The volunteer group that oversees New Canaan’s Historic District last week approved three sidewalk projects that cross into the area of God’s Acre.
The projects include new and reconstructed sidewalks on Main and Park Streets.
One calls for a reconstructed sidewalk climbing the hill on the east side of God’s Acre from Heritage Hill Road all the way along Oenoke Ridge to Parade Hill Road, according to Tiger Mann, the town’s public works director. The other two effectively will create continuous sidewalk access for pedestrians coming up Park Street in front of the Congregational church and will wrap around the corner at Oenoke “in order to give sight lines and then there will be a crosswalk so that, in essence, you are getting right across the street to the district itself or to the Historical Society itself,” Mann told members of the Historic District Commission at their July 23 meeting, held via videoconference.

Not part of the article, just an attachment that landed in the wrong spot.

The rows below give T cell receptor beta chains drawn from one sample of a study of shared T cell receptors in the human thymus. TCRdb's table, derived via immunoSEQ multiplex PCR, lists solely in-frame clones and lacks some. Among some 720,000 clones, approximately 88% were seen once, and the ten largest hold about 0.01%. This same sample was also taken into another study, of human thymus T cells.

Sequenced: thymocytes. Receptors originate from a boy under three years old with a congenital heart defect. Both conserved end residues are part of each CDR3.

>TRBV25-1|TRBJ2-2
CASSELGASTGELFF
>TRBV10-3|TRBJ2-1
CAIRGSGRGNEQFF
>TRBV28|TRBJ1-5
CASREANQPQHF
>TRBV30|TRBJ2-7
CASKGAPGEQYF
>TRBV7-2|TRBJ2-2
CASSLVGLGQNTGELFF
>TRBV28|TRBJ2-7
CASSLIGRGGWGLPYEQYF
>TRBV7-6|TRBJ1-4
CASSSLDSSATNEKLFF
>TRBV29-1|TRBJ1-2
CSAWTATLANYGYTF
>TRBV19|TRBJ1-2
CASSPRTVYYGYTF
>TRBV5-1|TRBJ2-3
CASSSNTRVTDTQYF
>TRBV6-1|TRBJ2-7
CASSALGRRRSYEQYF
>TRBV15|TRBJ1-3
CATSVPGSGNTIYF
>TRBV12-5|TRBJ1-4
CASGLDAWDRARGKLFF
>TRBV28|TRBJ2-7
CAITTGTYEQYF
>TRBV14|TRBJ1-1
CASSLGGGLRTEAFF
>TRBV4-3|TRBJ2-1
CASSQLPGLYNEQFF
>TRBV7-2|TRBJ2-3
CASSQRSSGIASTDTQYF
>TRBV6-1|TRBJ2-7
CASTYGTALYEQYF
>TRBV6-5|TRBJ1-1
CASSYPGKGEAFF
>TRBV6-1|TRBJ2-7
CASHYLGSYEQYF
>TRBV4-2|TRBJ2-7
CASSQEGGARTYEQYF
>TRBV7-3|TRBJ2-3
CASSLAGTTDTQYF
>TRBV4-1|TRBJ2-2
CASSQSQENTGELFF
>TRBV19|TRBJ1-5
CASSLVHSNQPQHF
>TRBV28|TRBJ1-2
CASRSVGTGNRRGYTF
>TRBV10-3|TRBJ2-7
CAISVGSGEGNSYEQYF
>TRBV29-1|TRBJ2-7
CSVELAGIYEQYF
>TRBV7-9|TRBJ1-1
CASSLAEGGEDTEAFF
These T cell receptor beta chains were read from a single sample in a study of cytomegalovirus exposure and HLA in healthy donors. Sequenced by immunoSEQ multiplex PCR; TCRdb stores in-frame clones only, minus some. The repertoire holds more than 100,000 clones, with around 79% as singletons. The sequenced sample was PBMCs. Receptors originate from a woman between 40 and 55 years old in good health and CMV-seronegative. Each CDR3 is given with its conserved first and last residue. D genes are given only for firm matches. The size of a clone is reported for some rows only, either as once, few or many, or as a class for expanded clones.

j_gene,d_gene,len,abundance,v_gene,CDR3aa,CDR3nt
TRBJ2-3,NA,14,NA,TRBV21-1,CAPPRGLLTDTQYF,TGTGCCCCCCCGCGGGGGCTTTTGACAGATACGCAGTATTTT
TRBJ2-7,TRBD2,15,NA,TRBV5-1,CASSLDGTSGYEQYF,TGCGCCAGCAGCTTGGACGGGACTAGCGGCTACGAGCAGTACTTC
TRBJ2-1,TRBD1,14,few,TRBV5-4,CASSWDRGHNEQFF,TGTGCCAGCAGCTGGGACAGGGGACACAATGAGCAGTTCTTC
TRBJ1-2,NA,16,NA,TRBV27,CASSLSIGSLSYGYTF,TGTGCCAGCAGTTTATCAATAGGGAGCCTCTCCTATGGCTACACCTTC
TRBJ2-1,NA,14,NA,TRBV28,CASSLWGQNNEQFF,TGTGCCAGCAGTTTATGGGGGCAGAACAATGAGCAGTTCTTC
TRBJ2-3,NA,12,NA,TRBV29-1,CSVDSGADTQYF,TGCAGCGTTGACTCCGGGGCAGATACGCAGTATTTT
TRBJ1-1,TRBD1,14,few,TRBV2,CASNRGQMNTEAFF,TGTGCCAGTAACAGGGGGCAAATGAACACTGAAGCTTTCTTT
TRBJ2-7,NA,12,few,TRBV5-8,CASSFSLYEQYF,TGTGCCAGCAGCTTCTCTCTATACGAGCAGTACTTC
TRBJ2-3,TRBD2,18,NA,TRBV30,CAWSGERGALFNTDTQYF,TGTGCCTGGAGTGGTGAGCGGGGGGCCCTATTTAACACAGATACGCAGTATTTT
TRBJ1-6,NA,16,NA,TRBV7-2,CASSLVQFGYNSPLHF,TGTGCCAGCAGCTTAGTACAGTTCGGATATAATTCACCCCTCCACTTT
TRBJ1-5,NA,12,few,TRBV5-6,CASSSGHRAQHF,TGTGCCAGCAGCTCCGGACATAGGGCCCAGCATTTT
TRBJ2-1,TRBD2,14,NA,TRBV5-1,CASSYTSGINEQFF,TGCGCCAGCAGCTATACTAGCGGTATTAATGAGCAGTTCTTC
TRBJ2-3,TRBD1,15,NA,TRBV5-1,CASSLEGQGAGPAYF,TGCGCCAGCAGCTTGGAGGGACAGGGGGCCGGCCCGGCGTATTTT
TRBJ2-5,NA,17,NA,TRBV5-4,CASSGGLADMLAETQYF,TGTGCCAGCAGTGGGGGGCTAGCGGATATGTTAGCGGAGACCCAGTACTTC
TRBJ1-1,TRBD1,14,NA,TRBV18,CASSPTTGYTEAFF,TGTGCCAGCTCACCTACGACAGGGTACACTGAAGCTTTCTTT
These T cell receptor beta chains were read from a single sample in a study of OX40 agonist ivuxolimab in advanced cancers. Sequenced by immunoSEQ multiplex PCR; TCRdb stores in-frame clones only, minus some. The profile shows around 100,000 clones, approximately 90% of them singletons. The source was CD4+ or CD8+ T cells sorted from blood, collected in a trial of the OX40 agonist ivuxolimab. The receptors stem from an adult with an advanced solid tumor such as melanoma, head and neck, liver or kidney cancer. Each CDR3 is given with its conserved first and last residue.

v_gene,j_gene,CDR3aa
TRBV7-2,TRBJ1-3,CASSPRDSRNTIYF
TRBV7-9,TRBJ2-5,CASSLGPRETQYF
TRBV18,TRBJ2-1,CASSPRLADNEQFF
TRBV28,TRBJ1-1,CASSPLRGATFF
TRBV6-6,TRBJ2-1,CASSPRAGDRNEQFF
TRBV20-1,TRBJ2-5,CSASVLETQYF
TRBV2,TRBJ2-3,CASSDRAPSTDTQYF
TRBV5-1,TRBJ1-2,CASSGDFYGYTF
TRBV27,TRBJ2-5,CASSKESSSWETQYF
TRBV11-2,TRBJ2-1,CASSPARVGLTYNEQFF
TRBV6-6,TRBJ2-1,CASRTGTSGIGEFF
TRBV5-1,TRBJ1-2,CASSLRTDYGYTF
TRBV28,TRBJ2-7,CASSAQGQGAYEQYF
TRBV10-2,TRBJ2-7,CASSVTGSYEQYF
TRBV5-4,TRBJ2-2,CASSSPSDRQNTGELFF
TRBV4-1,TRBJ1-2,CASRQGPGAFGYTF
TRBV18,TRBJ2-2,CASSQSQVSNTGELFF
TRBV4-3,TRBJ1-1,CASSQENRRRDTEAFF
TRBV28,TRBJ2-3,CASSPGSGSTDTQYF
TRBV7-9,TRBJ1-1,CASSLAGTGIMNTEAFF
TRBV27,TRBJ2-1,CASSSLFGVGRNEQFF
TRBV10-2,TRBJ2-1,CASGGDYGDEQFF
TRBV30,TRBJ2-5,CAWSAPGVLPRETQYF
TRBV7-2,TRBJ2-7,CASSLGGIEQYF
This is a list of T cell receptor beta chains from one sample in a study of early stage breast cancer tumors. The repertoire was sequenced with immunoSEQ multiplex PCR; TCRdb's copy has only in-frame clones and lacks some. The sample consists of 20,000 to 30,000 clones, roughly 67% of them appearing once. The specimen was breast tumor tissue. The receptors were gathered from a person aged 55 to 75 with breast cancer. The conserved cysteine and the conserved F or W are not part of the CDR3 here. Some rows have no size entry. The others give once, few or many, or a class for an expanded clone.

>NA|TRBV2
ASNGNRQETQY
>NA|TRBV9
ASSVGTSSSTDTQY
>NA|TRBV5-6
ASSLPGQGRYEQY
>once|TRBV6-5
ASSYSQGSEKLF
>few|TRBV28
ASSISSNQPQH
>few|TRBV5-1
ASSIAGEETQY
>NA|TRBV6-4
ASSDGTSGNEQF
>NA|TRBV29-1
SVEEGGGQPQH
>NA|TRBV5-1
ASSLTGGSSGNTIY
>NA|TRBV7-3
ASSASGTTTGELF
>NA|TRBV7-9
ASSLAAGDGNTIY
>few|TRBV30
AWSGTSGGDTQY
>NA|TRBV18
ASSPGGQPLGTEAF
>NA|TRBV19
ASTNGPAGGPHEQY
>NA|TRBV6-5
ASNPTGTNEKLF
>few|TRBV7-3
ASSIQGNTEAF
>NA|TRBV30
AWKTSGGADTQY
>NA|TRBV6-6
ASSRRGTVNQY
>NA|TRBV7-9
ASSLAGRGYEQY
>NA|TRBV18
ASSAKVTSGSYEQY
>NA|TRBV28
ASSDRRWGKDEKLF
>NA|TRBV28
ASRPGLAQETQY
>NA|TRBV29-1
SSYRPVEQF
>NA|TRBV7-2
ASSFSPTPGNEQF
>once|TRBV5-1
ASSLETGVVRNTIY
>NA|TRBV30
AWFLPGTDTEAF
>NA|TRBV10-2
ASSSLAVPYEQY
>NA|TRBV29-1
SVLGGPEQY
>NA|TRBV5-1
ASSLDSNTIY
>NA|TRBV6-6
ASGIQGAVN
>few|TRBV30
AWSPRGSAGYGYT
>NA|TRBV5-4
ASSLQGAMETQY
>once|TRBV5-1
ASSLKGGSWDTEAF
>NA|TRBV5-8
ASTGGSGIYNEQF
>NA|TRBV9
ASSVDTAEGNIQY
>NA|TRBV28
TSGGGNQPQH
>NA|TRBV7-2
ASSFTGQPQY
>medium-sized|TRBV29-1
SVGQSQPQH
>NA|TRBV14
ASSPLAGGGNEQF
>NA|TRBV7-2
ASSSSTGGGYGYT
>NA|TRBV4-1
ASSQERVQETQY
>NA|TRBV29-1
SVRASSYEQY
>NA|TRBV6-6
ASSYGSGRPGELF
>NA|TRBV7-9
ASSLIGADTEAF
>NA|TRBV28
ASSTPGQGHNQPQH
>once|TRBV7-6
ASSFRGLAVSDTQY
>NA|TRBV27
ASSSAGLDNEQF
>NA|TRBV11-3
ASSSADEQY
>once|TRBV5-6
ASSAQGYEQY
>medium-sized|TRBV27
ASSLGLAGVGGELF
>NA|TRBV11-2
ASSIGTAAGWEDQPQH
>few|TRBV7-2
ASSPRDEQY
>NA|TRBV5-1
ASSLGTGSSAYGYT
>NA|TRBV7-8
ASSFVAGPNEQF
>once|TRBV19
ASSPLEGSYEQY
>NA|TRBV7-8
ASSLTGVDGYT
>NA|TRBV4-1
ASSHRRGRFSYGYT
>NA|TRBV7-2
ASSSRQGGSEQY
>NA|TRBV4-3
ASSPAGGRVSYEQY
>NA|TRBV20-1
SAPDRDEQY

Commissioner Pam Randon said, “It’s sorely needed.”
“It’s terrible, really bad,” she said. “You cannot even push a wheelchair on it now.”
Randon, Chair Tom Nissley, Secretary Carl Rothbart and Commissioners Marty Skrelunas and Todd Lampert voted 5-0 to approve the project. Under the town’s Historic District regulations, the appointed body’s approval is needed for such alterations.
The sidewalks themselves in the district will be colored gray concrete, Mann said.
“We have done similar installations in the district,” Mann said. He added, “We try to make it look slightly like stone or slate.”
Mann noted that the town has applied for several grants to help offset the cost of the sidewalk installations, and that the ones now planned will finalize the “greenlink” walkable route long planned in partnership with the New Canaan Land Trust and New Canaan Nature Center.
Launched two Aprils ago, it’s a loop that includes Irwin Park the Nature Center and downtown New Canaan.
Lampert asked how Mann planned to do the sidewalk work without affecting the roots of some large trees alongside it. Mann said officials are consulting with the tree warden, and one idea is to “bridge” over the tops of the large trees’ roots.